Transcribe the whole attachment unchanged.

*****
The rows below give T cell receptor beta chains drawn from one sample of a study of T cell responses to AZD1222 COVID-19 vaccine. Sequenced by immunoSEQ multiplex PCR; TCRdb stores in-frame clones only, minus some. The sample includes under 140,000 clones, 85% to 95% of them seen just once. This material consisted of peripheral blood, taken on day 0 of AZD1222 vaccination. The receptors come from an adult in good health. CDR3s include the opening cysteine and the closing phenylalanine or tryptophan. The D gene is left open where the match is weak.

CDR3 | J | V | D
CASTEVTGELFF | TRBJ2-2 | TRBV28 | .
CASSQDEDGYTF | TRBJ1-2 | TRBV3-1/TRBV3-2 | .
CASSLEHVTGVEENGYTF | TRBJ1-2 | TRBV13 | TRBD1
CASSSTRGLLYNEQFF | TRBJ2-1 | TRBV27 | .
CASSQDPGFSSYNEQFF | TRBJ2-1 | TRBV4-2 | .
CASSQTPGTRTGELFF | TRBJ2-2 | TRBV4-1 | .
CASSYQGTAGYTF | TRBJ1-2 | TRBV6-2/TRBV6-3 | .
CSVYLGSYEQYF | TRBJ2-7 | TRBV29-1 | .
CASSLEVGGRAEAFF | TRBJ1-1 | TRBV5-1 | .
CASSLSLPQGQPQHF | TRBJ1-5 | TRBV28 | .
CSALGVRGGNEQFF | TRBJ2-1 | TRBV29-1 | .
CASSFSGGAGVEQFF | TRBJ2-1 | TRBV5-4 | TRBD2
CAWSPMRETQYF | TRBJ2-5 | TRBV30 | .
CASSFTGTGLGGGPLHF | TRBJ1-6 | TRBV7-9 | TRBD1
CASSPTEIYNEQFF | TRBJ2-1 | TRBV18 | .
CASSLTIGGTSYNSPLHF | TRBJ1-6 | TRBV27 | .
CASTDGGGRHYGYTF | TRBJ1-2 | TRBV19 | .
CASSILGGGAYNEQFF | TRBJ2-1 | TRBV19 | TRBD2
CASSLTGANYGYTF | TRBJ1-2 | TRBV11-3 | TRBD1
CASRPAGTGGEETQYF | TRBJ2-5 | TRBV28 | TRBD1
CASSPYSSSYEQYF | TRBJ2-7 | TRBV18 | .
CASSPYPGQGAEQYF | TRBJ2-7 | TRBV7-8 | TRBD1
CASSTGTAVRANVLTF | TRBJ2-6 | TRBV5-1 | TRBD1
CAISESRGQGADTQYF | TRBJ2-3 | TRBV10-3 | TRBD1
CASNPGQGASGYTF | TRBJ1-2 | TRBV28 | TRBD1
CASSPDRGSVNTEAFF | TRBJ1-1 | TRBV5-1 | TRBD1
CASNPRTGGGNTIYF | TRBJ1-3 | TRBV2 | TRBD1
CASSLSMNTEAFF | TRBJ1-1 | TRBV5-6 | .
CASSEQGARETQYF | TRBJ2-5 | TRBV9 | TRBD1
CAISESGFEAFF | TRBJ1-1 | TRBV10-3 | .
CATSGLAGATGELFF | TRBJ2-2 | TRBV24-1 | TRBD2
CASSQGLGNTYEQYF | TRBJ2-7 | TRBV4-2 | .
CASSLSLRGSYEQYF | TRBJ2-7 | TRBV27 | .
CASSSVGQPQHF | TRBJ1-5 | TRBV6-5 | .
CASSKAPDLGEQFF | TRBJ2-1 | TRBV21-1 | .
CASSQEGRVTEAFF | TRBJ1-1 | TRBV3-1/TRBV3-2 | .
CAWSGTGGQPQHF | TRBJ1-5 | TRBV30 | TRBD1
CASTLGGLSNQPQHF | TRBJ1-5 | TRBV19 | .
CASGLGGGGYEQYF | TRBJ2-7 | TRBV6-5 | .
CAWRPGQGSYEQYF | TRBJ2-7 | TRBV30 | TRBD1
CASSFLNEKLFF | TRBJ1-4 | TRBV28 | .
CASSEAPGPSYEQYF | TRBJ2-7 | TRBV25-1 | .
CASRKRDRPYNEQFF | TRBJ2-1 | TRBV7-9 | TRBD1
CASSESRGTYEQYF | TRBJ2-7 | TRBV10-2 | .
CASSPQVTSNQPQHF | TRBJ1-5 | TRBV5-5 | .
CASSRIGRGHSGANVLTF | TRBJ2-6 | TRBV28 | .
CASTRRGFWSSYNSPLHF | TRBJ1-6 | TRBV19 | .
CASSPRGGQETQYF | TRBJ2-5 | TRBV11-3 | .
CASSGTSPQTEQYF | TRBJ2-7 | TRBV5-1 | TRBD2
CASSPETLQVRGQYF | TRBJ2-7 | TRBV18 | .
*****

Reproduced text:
The rows below give T cell receptor beta chains drawn from one sample of a study of T cell responses to AZD1222 COVID-19 vaccine. Sequenced by immunoSEQ multiplex PCR; TCRdb stores in-frame clones only, minus some. The sample includes under 140,000 clones, 85% to 95% of them seen just once. This material consisted of peripheral blood, taken on day 0 of AZD1222 vaccination. The receptors come from an adult in good health. CDR3s include the opening cysteine and the closing phenylalanine or tryptophan. The D gene is left open where the match is weak.

CDR3 | J | V | D
CASTEVTGELFF | TRBJ2-2 | TRBV28 | .
CASSQDEDGYTF | TRBJ1-2 | TRBV3-1/TRBV3-2 | .
CASSLEHVTGVEENGYTF | TRBJ1-2 | TRBV13 | TRBD1
CASSSTRGLLYNEQFF | TRBJ2-1 | TRBV27 | .
CASSQDPGFSSYNEQFF | TRBJ2-1 | TRBV4-2 | .
CASSQTPGTRTGELFF | TRBJ2-2 | TRBV4-1 | .
CASSYQGTAGYTF | TRBJ1-2 | TRBV6-2/TRBV6-3 | .
CSVYLGSYEQYF | TRBJ2-7 | TRBV29-1 | .
CASSLEVGGRAEAFF | TRBJ1-1 | TRBV5-1 | .
CASSLSLPQGQPQHF | TRBJ1-5 | TRBV28 | .
CSALGVRGGNEQFF | TRBJ2-1 | TRBV29-1 | .
CASSFSGGAGVEQFF | TRBJ2-1 | TRBV5-4 | TRBD2
CAWSPMRETQYF | TRBJ2-5 | TRBV30 | .
CASSFTGTGLGGGPLHF | TRBJ1-6 | TRBV7-9 | TRBD1
CASSPTEIYNEQFF | TRBJ2-1 | TRBV18 | .
CASSLTIGGTSYNSPLHF | TRBJ1-6 | TRBV27 | .
CASTDGGGRHYGYTF | TRBJ1-2 | TRBV19 | .
CASSILGGGAYNEQFF | TRBJ2-1 | TRBV19 | TRBD2
CASSLTGANYGYTF | TRBJ1-2 | TRBV11-3 | TRBD1
CASRPAGTGGEETQYF | TRBJ2-5 | TRBV28 | TRBD1
CASSPYSSSYEQYF | TRBJ2-7 | TRBV18 | .
CASSPYPGQGAEQYF | TRBJ2-7 | TRBV7-8 | TRBD1
CASSTGTAVRANVLTF | TRBJ2-6 | TRBV5-1 | TRBD1
CAISESRGQGADTQYF | TRBJ2-3 | TRBV10-3 | TRBD1
CASNPGQGASGYTF | TRBJ1-2 | TRBV28 | TRBD1
CASSPDRGSVNTEAFF | TRBJ1-1 | TRBV5-1 | TRBD1
CASNPRTGGGNTIYF | TRBJ1-3 | TRBV2 | TRBD1
CASSLSMNTEAFF | TRBJ1-1 | TRBV5-6 | .
CASSEQGARETQYF | TRBJ2-5 | TRBV9 | TRBD1
CAISESGFEAFF | TRBJ1-1 | TRBV10-3 | .
CATSGLAGATGELFF | TRBJ2-2 | TRBV24-1 | TRBD2
CASSQGLGNTYEQYF | TRBJ2-7 | TRBV4-2 | .
CASSLSLRGSYEQYF | TRBJ2-7 | TRBV27 | .
CASSSVGQPQHF | TRBJ1-5 | TRBV6-5 | .
CASSKAPDLGEQFF | TRBJ2-1 | TRBV21-1 | .
CASSQEGRVTEAFF | TRBJ1-1 | TRBV3-1/TRBV3-2 | .
CAWSGTGGQPQHF | TRBJ1-5 | TRBV30 | TRBD1
CASTLGGLSNQPQHF | TRBJ1-5 | TRBV19 | .
CASGLGGGGYEQYF | TRBJ2-7 | TRBV6-5 | .
CAWRPGQGSYEQYF | TRBJ2-7 | TRBV30 | TRBD1
CASSFLNEKLFF | TRBJ1-4 | TRBV28 | .
CASSEAPGPSYEQYF | TRBJ2-7 | TRBV25-1 | .
CASRKRDRPYNEQFF | TRBJ2-1 | TRBV7-9 | TRBD1
CASSESRGTYEQYF | TRBJ2-7 | TRBV10-2 | .
CASSPQVTSNQPQHF | TRBJ1-5 | TRBV5-5 | .
CASSRIGRGHSGANVLTF | TRBJ2-6 | TRBV28 | .
CASTRRGFWSSYNSPLHF | TRBJ1-6 | TRBV19 | .
CASSPRGGQETQYF | TRBJ2-5 | TRBV11-3 | .
CASSGTSPQTEQYF | TRBJ2-7 | TRBV5-1 | TRBD2
CASSPETLQVRGQYF | TRBJ2-7 | TRBV18 | .